PTSD, or Post-Traumatic Stress Disorder, is an anxiety disorder that can occur after a traumatic event. PTSD can affect you at any age and women are more likely than men to develop PTSD. However, much of the conversation around PTSD in recent years have involved men, especially after combat situations. These high-stress and dangerous situations put military men and women at a high risk of getting PTSD. It’s important to be able to accurately identify what you’re going through so that you can get the help you need, and in some cases keep the people around you safe.
PTSD is an Anxiety Disorder
PTSD is a type of anxiety disorder that commonly follows a traumatic event. It can be caused by anything the mind perceives as stressful or scary. This includes a natural disaster, like a hurricane or earthquake, a physical or sexual assault, an accident, and even going to war. It’s important to note that getting PTSD doesn’t mean that you are mentally weak, in fact for many, it’s the way the brain tries to cope with the events that led to PTSD. It simply means that your brain is stuck on repeat, and cannot move on from the event without help.
It Can Happen at Any Age
The symptoms of PTSD are present in many people, but not everyone has the condition. People who have been exposed to trauma can develop the symptoms of PTSD, and it can happen at any age. It does not discriminate against race, gender or religion. Children can be affected by PTSD in the same ways that an 80-year-old gets affected by it. Age doesn’t matter
Women are More at Risk for PTSD Than Men
Women are more at risk for PTSD than men. This is in part because they are more likely to experience traumatic events and have higher rates of sexual assault and domestic violence than men. Women also tend to seek help for their trauma more often than men, so they’re more likely to be diagnosed with PTSD. So, the numbers may be skewed due to that fact as well. The good news is that finding treatment for your symptoms will make a huge difference in your ability to recover from PTSD.
There are Multiple Treatments Available for PTSD
Mental health professionals use different techniques to treat PTSD. Some of the options include psychotherapy, cognitive behavioral therapy (CBT), and medication. Psychotherapy is a general term for treating mental health problems with therapy. The goals of psychotherapy are to help people feel better, reduce symptoms, and learn ways to cope with stressors. CBT is a unique form of psychotherapy.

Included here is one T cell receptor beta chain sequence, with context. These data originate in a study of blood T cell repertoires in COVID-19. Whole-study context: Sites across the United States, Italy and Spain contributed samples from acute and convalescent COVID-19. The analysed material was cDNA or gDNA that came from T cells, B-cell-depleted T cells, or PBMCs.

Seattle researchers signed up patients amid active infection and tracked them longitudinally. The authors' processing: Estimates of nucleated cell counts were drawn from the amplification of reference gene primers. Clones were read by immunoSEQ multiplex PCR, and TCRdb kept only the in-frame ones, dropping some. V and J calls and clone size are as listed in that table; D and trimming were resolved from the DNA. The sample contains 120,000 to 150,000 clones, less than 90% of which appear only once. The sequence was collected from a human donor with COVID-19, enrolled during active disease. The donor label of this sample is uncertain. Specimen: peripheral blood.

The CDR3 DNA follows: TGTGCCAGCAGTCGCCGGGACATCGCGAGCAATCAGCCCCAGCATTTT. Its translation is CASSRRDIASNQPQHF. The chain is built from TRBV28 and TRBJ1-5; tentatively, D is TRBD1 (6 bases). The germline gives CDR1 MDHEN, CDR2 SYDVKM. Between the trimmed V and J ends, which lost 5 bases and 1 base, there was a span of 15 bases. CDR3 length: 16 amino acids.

It helps people change patterns of thinking that may be contributing to the development or maintenance of PTSD. And in some cases, medication can be used along with other treatments for PTSD to manage symptoms. Medications may include antidepressants or antipsychotics, but these should not replace other treatment options. While you might think that these treatments are too costly, many insurance plans cover at least some of the cost. You can even seek out treatment options in remote destinations. For instance, in Costa Rica VA special programs might cover some of the cost of treatment for military veterans. It’s more cost-effective and has better results than many other PTSD treatments available.
Incorporate PTSD Self-Help Tools
While not a substitute for professional treatment, using things like Yoga, exercise, religion, journaling, meditation, or art can be extremely helpful for people with PTSD. These act as stress relievers and can be a vital part of the healing process.
Find Local Support Groups
Support groups where people who share similar experiences come together to provide support and encouragement to each other, such as a group for veterans with PTSD or people who have experienced sexual assault. Groups may be offered at hospitals, community centers, churches, universities or online through social media platforms such as Facebook, YouTube, and Twitter.
Support groups offer you an opportunity to talk to others who have experienced trauma and are living with PTSD. These groups can help you feel less alone and give you people to turn to for advice along your journey. Participating in a support group can also give you hope by sharing stories of recovery from PTSD by people who were once in a worse place than you are now.